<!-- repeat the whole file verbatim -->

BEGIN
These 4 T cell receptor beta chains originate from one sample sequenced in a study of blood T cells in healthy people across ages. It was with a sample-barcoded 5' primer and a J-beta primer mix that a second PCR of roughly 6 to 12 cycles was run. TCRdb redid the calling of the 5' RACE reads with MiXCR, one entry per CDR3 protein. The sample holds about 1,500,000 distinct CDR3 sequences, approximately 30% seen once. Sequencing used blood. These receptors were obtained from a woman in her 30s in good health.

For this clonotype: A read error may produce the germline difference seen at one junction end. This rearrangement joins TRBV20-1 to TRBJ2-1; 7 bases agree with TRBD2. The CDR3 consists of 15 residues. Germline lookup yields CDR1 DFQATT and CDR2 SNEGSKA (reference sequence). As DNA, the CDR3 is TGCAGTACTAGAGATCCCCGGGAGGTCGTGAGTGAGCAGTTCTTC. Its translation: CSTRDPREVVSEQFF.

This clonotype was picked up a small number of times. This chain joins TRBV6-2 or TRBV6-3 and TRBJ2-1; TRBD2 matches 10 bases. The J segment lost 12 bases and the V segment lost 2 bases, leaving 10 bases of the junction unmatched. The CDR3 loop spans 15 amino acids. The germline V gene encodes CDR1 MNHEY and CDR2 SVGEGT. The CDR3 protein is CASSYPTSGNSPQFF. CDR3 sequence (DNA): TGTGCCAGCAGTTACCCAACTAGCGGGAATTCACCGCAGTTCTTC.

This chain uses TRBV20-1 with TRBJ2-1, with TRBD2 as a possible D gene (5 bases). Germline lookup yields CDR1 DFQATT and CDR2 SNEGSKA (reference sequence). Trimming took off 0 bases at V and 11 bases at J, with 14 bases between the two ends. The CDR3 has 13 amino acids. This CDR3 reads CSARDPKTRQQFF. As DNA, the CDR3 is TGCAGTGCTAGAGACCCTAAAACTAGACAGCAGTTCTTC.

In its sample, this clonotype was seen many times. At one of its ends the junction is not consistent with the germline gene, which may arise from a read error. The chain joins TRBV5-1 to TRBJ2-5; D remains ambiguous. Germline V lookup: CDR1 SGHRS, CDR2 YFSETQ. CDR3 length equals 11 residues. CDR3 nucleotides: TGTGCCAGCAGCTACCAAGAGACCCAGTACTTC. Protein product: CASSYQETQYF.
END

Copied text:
These 4 T cell receptor beta chains originate from one sample sequenced in a study of blood T cells in healthy people across ages. It was with a sample-barcoded 5' primer and a J-beta primer mix that a second PCR of roughly 6 to 12 cycles was run. TCRdb redid the calling of the 5' RACE reads with MiXCR, one entry per CDR3 protein. The sample holds about 1,500,000 distinct CDR3 sequences, approximately 30% seen once. Sequencing used blood. These receptors were obtained from a woman in her 30s in good health.

For this clonotype: A read error may produce the germline difference seen at one junction end. This rearrangement joins TRBV20-1 to TRBJ2-1; 7 bases agree with TRBD2. The CDR3 consists of 15 residues. Germline lookup yields CDR1 DFQATT and CDR2 SNEGSKA (reference sequence). As DNA, the CDR3 is TGCAGTACTAGAGATCCCCGGGAGGTCGTGAGTGAGCAGTTCTTC. Its translation: CSTRDPREVVSEQFF.

This clonotype was picked up a small number of times. This chain joins TRBV6-2 or TRBV6-3 and TRBJ2-1; TRBD2 matches 10 bases. The J segment lost 12 bases and the V segment lost 2 bases, leaving 10 bases of the junction unmatched. The CDR3 loop spans 15 amino acids. The germline V gene encodes CDR1 MNHEY and CDR2 SVGEGT. The CDR3 protein is CASSYPTSGNSPQFF. CDR3 sequence (DNA): TGTGCCAGCAGTTACCCAACTAGCGGGAATTCACCGCAGTTCTTC.

This chain uses TRBV20-1 with TRBJ2-1, with TRBD2 as a possible D gene (5 bases). Germline lookup yields CDR1 DFQATT and CDR2 SNEGSKA (reference sequence). Trimming took off 0 bases at V and 11 bases at J, with 14 bases between the two ends. The CDR3 has 13 amino acids. This CDR3 reads CSARDPKTRQQFF. As DNA, the CDR3 is TGCAGTGCTAGAGACCCTAAAACTAGACAGCAGTTCTTC.

In its sample, this clonotype was seen many times. At one of its ends the junction is not consistent with the germline gene, which may arise from a read error. The chain joins TRBV5-1 to TRBJ2-5; D remains ambiguous. Germline V lookup: CDR1 SGHRS, CDR2 YFSETQ. CDR3 length equals 11 residues. CDR3 nucleotides: TGTGCCAGCAGCTACCAAGAGACCCAGTACTTC. Protein product: CASSYQETQYF.